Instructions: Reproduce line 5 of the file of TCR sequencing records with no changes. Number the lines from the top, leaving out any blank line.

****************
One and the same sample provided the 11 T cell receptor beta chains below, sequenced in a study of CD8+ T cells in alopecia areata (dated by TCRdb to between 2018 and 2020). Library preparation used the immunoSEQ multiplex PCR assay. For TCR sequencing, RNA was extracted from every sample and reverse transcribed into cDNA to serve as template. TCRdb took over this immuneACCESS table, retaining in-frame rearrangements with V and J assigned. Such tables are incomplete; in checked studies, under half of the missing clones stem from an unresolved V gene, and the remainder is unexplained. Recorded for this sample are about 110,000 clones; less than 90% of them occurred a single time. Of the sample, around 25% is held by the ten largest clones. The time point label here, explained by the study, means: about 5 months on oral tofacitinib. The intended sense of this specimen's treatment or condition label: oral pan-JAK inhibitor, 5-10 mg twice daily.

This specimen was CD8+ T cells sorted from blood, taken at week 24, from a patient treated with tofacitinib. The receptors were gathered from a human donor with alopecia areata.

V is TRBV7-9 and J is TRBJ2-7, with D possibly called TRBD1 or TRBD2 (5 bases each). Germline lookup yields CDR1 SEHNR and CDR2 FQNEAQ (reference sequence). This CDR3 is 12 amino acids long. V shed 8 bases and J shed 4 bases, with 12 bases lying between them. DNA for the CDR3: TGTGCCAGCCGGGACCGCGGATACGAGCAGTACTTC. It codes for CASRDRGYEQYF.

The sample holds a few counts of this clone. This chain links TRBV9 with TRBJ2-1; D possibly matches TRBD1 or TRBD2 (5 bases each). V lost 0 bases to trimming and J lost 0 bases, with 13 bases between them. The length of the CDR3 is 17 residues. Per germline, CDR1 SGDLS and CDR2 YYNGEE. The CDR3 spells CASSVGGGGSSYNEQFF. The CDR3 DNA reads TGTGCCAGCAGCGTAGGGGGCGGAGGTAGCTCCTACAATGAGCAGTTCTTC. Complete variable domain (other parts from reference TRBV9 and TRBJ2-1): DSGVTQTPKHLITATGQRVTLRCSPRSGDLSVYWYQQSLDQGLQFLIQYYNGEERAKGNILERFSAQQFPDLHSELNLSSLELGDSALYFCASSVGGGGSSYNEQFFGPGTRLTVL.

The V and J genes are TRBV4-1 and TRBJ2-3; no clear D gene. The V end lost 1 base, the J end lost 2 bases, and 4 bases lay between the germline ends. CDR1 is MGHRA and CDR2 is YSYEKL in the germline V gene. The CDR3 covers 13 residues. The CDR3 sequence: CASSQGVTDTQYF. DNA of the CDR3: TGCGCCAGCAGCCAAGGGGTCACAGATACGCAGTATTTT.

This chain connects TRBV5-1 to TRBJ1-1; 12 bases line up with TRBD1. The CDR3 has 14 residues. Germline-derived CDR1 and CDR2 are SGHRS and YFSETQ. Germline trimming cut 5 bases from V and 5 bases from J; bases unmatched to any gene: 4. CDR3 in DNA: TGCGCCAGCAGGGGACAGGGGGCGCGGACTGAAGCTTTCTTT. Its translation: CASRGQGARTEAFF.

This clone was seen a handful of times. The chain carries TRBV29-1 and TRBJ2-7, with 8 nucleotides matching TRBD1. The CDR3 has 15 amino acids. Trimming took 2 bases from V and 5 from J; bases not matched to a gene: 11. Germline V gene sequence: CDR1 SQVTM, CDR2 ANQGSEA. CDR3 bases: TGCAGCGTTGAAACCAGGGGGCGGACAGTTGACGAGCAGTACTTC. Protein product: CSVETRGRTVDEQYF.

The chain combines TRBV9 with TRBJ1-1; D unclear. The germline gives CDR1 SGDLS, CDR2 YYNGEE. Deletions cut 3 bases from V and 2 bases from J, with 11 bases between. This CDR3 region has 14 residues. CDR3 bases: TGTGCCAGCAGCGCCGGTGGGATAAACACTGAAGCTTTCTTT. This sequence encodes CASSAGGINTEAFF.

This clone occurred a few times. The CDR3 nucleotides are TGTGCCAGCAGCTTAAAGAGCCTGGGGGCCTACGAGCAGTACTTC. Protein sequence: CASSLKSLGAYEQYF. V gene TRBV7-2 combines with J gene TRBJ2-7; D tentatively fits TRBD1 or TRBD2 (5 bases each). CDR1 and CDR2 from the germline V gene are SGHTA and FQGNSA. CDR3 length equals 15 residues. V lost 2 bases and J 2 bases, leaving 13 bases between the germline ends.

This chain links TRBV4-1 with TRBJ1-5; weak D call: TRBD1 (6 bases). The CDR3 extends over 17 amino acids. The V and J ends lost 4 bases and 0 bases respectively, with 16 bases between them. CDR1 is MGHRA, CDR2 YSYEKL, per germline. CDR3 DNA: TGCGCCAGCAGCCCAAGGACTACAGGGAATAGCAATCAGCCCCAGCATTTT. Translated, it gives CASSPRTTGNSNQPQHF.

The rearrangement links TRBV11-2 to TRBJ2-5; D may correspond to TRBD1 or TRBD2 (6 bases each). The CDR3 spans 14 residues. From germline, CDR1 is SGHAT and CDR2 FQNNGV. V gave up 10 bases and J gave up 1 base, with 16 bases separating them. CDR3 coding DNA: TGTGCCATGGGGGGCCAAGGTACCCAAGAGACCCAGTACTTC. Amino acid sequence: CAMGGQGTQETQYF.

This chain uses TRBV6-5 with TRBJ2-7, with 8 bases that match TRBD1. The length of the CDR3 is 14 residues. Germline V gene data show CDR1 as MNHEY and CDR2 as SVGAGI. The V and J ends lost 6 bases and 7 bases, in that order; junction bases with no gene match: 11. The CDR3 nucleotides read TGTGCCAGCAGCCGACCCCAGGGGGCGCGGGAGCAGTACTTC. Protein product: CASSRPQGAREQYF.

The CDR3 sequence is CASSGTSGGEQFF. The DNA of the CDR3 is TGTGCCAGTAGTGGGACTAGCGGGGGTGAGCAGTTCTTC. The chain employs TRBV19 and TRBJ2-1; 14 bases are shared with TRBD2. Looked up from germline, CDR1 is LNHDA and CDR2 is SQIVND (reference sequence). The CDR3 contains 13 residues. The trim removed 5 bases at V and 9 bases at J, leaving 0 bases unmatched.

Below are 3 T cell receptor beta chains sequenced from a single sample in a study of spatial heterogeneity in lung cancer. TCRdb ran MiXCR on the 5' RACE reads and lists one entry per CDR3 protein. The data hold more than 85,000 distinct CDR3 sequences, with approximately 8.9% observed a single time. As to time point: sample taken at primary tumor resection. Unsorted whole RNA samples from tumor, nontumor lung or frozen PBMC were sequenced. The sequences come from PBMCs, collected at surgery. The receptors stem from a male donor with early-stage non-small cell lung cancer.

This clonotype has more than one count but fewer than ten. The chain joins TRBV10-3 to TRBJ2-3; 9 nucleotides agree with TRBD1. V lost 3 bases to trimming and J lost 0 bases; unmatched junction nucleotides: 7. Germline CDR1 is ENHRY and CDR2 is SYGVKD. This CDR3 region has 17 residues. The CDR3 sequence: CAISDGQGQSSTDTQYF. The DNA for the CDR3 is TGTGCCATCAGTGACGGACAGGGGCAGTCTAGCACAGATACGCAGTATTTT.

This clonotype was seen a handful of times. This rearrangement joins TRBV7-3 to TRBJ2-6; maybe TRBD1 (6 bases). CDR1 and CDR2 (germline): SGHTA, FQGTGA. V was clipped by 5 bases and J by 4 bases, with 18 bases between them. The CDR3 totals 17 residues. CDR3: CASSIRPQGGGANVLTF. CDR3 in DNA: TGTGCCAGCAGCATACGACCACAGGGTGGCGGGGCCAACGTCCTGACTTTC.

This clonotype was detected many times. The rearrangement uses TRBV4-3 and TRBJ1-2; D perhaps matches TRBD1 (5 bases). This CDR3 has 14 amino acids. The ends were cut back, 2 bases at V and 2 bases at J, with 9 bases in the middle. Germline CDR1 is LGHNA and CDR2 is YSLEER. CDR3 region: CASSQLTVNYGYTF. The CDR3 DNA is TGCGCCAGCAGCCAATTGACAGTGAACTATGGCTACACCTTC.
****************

The V and J genes are TRBV4-1 and TRBJ2-3; no clear D gene. The V end lost 1 base, the J end lost 2 bases, and 4 bases lay between the germline ends. CDR1 is MGHRA and CDR2 is YSYEKL in the germline V gene. The CDR3 covers 13 residues. The CDR3 sequence: CASSQGVTDTQYF. DNA of the CDR3: TGCGCCAGCAGCCAAGGGGTCACAGATACGCAGTATTTT.